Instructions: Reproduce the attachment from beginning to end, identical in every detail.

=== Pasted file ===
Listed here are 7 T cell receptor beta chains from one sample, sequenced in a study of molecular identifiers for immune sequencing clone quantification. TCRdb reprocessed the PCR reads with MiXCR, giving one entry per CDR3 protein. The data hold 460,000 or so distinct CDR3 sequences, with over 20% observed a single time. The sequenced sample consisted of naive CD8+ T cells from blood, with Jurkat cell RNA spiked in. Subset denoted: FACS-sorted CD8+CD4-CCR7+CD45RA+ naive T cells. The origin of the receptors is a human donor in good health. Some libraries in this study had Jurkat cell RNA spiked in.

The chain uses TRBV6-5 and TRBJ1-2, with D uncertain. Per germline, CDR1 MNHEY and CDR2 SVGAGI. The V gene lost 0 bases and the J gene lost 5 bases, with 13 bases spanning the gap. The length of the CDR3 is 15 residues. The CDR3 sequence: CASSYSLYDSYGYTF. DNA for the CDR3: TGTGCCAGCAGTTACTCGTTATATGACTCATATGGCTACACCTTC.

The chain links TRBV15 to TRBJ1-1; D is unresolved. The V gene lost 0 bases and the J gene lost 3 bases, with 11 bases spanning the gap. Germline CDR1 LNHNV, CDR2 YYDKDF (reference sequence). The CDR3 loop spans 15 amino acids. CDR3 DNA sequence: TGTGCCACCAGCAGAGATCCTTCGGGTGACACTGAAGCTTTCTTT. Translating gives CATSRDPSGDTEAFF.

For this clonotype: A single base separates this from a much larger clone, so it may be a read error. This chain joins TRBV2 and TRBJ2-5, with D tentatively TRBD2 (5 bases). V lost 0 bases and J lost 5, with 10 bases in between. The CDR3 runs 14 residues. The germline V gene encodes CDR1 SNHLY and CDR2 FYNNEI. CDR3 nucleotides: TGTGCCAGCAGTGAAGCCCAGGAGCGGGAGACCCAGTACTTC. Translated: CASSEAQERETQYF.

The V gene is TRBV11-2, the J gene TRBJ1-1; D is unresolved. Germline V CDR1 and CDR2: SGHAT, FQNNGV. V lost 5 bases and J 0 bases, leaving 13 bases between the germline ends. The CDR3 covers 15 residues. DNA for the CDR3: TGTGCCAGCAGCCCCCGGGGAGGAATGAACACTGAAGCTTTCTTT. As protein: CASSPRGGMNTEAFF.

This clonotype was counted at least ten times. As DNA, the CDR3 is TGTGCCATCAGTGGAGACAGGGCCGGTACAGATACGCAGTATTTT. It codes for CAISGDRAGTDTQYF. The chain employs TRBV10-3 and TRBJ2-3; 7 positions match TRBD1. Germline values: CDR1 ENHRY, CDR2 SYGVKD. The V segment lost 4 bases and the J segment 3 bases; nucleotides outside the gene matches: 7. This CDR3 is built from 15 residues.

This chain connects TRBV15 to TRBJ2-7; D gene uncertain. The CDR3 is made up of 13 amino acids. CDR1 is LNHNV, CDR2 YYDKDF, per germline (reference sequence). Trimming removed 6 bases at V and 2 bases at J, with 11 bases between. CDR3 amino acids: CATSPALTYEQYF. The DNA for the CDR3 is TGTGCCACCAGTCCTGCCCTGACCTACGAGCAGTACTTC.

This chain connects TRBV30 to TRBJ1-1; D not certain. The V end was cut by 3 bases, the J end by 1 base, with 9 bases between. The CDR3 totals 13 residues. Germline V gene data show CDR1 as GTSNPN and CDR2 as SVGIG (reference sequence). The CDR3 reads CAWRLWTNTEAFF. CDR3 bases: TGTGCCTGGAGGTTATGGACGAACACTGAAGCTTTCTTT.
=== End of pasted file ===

Listed here are 7 T cell receptor beta chains from one sample, sequenced in a study of molecular identifiers for immune sequencing clone quantification. TCRdb reprocessed the PCR reads with MiXCR, giving one entry per CDR3 protein. The data hold 460,000 or so distinct CDR3 sequences, with over 20% observed a single time. The sequenced sample consisted of naive CD8+ T cells from blood, with Jurkat cell RNA spiked in. Subset denoted: FACS-sorted CD8+CD4-CCR7+CD45RA+ naive T cells. The origin of the receptors is a human donor in good health. Some libraries in this study had Jurkat cell RNA spiked in.

The chain uses TRBV6-5 and TRBJ1-2, with D uncertain. Per germline, CDR1 MNHEY and CDR2 SVGAGI. The V gene lost 0 bases and the J gene lost 5 bases, with 13 bases spanning the gap. The length of the CDR3 is 15 residues. The CDR3 sequence: CASSYSLYDSYGYTF. DNA for the CDR3: TGTGCCAGCAGTTACTCGTTATATGACTCATATGGCTACACCTTC.

The chain links TRBV15 to TRBJ1-1; D is unresolved. The V gene lost 0 bases and the J gene lost 3 bases, with 11 bases spanning the gap. Germline CDR1 LNHNV, CDR2 YYDKDF (reference sequence). The CDR3 loop spans 15 amino acids. CDR3 DNA sequence: TGTGCCACCAGCAGAGATCCTTCGGGTGACACTGAAGCTTTCTTT. Translating gives CATSRDPSGDTEAFF.

For this clonotype: A single base separates this from a much larger clone, so it may be a read error. This chain joins TRBV2 and TRBJ2-5, with D tentatively TRBD2 (5 bases). V lost 0 bases and J lost 5, with 10 bases in between. The CDR3 runs 14 residues. The germline V gene encodes CDR1 SNHLY and CDR2 FYNNEI. CDR3 nucleotides: TGTGCCAGCAGTGAAGCCCAGGAGCGGGAGACCCAGTACTTC. Translated: CASSEAQERETQYF.

The V gene is TRBV11-2, the J gene TRBJ1-1; D is unresolved. Germline V CDR1 and CDR2: SGHAT, FQNNGV. V lost 5 bases and J 0 bases, leaving 13 bases between the germline ends. The CDR3 covers 15 residues. DNA for the CDR3: TGTGCCAGCAGCCCCCGGGGAGGAATGAACACTGAAGCTTTCTTT. As protein: CASSPRGGMNTEAFF.

This clonotype was counted at least ten times. As DNA, the CDR3 is TGTGCCATCAGTGGAGACAGGGCCGGTACAGATACGCAGTATTTT. It codes for CAISGDRAGTDTQYF. The chain employs TRBV10-3 and TRBJ2-3; 7 positions match TRBD1. Germline values: CDR1 ENHRY, CDR2 SYGVKD. The V segment lost 4 bases and the J segment 3 bases; nucleotides outside the gene matches: 7. This CDR3 is built from 15 residues.

This chain connects TRBV15 to TRBJ2-7; D gene uncertain. The CDR3 is made up of 13 amino acids. CDR1 is LNHNV, CDR2 YYDKDF, per germline (reference sequence). Trimming removed 6 bases at V and 2 bases at J, with 11 bases between. CDR3 amino acids: CATSPALTYEQYF. The DNA for the CDR3 is TGTGCCACCAGTCCTGCCCTGACCTACGAGCAGTACTTC.

This chain connects TRBV30 to TRBJ1-1; D not certain. The V end was cut by 3 bases, the J end by 1 base, with 9 bases between. The CDR3 totals 13 residues. Germline V gene data show CDR1 as GTSNPN and CDR2 as SVGIG (reference sequence). The CDR3 reads CAWRLWTNTEAFF. CDR3 bases: TGTGCCTGGAGGTTATGGACGAACACTGAAGCTTTCTTT.